Just as the authorities were touting the “end of the financial crisis,” all heck has broken loose again …
We have a new surge in unemployment, and even without counting those who are excluded from the official numbers, 14.7 million are now jobless, the most since records dating back to 1948. Worse, for the first time since the Great Depression, every single job created after the prior recession has been wiped out.
We have industrial production falling at the same pace as it did in the early 1930s …. and global trade falling at twice the pace of the early 1930s.
We have California — the nation’s most populous state, with the largest GDP and the greatest impact on the entire U.S. economy — collapsing.
We have consumers slashing their spending, small businesses laying off their workers, cities and states forced to gut their budgets.
We see the most radical government countermeasures in a 100 years, the biggest federal deficits in 200 years, plus the swiftest swings — from greed to fear and fear to greed — ever.
Yet, for the past four months, virtually every policymaker in Washington and every pundit on Wall Street has been telling you …
The Great Lie of 2009:
“A Recovery Is Around The Corner”
On March 15, Fed Chairman Ben Bernanke told CBS News’ “60 Minutes” that he detected “green shoots” in the economy. And every day since, economic soothsayers have been surveying the landscape, sifting through crops of weeds, trying to find those green shoots.
But from the very outset, editors Claus Vogt, Mike Larson and I have told you this is not a garden-variety recession. It’s merely the first phase of a far longer, deeper depression.
And now, just within the past few days, the myth of “green shoots” has been shattered, the reality of the still-sinking economy revealed.
By late April, famous Wall Street gurus were lining up to declare “the end of the bear market,” and every day since, brokers have been cajoling you to buy the very same stocks they want to sell.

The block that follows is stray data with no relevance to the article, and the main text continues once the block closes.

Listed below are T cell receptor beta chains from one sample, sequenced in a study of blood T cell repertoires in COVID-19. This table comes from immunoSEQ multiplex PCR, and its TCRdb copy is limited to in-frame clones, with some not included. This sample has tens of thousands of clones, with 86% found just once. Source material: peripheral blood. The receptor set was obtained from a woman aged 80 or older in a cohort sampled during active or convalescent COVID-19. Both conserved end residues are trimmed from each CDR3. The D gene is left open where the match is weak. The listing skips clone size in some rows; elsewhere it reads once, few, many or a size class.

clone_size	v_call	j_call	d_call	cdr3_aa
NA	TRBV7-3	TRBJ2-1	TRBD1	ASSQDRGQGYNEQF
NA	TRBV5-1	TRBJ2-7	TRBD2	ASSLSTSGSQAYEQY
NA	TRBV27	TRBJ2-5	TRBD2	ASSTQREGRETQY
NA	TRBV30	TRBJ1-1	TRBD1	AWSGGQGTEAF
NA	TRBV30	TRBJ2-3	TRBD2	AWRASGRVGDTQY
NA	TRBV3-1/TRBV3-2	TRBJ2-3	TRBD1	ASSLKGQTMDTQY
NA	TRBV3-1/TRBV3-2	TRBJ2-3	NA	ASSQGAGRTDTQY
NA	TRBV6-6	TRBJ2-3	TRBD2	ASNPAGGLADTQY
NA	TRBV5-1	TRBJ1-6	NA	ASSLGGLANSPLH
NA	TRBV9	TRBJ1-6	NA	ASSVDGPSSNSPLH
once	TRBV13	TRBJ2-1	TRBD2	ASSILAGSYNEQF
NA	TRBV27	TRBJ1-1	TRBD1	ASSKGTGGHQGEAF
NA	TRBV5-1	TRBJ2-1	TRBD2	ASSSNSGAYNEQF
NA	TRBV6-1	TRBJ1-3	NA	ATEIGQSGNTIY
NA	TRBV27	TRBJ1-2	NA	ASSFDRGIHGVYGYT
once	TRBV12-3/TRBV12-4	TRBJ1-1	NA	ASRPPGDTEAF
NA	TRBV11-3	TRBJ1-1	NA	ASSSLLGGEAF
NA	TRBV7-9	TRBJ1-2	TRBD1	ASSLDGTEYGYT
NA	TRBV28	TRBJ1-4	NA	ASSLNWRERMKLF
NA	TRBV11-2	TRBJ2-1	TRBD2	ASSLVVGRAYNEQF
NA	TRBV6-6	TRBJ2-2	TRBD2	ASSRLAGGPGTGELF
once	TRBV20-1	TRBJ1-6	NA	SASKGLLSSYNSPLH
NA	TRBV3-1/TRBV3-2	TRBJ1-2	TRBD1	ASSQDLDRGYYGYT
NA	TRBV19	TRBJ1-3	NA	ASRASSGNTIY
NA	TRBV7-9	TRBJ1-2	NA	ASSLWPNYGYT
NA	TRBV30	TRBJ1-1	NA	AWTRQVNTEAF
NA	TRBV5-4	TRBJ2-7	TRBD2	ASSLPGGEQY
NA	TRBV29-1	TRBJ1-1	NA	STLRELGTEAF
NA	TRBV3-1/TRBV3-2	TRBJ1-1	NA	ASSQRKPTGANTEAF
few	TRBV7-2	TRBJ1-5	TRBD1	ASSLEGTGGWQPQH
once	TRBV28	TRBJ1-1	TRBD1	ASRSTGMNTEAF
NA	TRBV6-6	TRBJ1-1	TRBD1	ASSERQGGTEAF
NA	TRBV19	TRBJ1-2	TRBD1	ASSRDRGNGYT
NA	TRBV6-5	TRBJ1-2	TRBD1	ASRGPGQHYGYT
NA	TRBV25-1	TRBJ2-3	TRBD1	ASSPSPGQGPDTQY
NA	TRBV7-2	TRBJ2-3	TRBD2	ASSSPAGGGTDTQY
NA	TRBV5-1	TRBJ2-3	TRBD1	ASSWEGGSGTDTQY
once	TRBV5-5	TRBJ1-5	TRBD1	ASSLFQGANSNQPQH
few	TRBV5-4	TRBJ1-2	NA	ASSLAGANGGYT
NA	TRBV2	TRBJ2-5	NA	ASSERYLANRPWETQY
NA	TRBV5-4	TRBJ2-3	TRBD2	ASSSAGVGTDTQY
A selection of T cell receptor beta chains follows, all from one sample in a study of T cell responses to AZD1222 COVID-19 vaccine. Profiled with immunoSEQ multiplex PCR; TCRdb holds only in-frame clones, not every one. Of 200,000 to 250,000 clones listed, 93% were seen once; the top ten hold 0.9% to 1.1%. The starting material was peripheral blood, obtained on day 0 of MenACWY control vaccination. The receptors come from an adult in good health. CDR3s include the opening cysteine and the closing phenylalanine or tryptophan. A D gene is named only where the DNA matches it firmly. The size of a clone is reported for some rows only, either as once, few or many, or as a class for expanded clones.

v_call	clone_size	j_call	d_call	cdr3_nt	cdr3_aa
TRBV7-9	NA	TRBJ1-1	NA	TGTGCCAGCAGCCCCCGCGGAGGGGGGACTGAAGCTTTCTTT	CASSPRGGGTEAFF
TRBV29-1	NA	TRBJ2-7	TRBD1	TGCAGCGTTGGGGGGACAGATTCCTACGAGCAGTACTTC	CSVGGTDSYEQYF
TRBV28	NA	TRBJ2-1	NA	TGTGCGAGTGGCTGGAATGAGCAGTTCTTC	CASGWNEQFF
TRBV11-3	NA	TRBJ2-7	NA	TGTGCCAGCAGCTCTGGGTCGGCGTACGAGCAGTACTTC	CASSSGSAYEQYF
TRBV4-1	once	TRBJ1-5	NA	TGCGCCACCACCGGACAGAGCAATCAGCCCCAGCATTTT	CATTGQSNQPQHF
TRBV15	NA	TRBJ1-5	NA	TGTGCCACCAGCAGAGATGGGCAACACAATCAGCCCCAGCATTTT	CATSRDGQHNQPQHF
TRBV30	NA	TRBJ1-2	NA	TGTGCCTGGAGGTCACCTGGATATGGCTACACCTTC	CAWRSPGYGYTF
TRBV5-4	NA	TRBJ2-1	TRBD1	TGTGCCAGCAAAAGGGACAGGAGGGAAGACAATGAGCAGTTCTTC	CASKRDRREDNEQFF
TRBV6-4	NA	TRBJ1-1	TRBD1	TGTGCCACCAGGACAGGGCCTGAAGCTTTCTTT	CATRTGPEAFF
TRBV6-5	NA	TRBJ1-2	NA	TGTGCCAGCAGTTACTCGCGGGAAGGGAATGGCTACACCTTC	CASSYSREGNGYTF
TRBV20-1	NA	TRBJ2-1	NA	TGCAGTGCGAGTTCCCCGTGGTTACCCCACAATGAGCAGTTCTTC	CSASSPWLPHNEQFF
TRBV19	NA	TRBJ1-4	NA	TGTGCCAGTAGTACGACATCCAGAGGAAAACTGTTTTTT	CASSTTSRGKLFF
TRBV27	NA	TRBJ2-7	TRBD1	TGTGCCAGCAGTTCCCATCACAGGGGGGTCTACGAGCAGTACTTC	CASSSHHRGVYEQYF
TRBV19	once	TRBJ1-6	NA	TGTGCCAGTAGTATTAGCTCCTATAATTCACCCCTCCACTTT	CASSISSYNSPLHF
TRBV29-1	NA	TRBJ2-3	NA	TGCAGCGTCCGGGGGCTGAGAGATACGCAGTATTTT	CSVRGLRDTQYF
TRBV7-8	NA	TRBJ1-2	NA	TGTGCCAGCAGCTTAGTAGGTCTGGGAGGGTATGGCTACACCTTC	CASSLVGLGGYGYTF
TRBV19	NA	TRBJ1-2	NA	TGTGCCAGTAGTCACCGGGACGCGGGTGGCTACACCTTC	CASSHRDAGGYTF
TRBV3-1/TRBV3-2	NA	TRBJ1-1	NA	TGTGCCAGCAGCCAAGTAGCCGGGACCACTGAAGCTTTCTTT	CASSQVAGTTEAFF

But from the very beginning, we’ve told you this rally was merely the calm before the next big storm, a big selling opportunity.
And now, with the Dow already down 500 points from its June high, it looks like the smarter investors in the world are finally beginning to act on that advice.
In early June, Obama labor officials declared “a big turnaround in nation’s job market,” proudly announcing that “only” 345,000 jobs were eliminated in May.
We immediately issued a report demonstrating these numbers were extremely deceptive. Even if you accepted them at face value, we said, “less bad news” and “slower disasters” are not exactly signs of a turnaround.
And now, with the new government data released Thursday, their thesis is already being proven dead wrong.
One week ago, California officials publicly declared that they would never default on their obligations, directly refuting the forecast of default I made in this column on June 22: According to the BusinessJournal, Tom Dresslar, a spokesman for state Treasurer Bill Lockyer told the press “Mr. Weiss’ analysis and recommendation, to put it kindly, is misinformed.”
Just two days later, California defaulted on its short-term debt obligations to countless vendors and taxpayers, unilaterally issuing millions of dollars in i.o.u.’s that no one wanted and few financial institutions accepted.
These examples barely scratch the surface of the misconceptions, distortions and outright deceptions that are being perpetrated by high authorities, flooded through the media and used to permeate the American psyche — all the while ignoring the elephant in the room …
The Giant Accumulation of High-Risk
Debts and Bets Called “Derivatives”
The nation’s mountain of derivatives is not a mirage on the future horizon. Nor is it merely a phenomenon of our distant past.
It’s real. It’s here. And it’s huge.
Just ten months ago, it reared its ugly head and shoved the U.S. and Europe to the brink of a global meltdown.
And just last week, the U.S. Comptroller of the Currency (OCC) issued its latest report showing that, despite all the talk of reducing risk and reforming the financial system, U.S. commercial banks still hold record amounts. The latest tally: $202 TRILLION in notional value derivatives. And even that pales in comparison to the global tally by the Bank of International Settlements, now at $592 trillion.
Yes, there have been some liquidations. But the totals are still massive.
And yes, notional values may overstate the magnitude of the problem. But the OCC’s measure of credit risk does not: Despite some shedding of risk here and there, every single one of the five largest derivatives players is still grossly overexposed to defaults by trading partners:
Bank of America has total credit risk in this sector to the tune 169 percent of its capital; Citibank, 216 percent; JPMorgan Chase, 323 percent; HSBC Bank USA, 475 percent; Goldman Sachs, a whopping 1,048 percent, or over TEN times its capital.
If we were back in early 2007 … before the collapse of Bear Stearns, Lehman Brothers and Merrill Lynch … before the implosion of Fannie Mae and Freddie Mac … or before the near-collapse of AIG and Citigroup … then, maybe, folks could get away with ignoring this sword of Damocles hanging over the financial markets.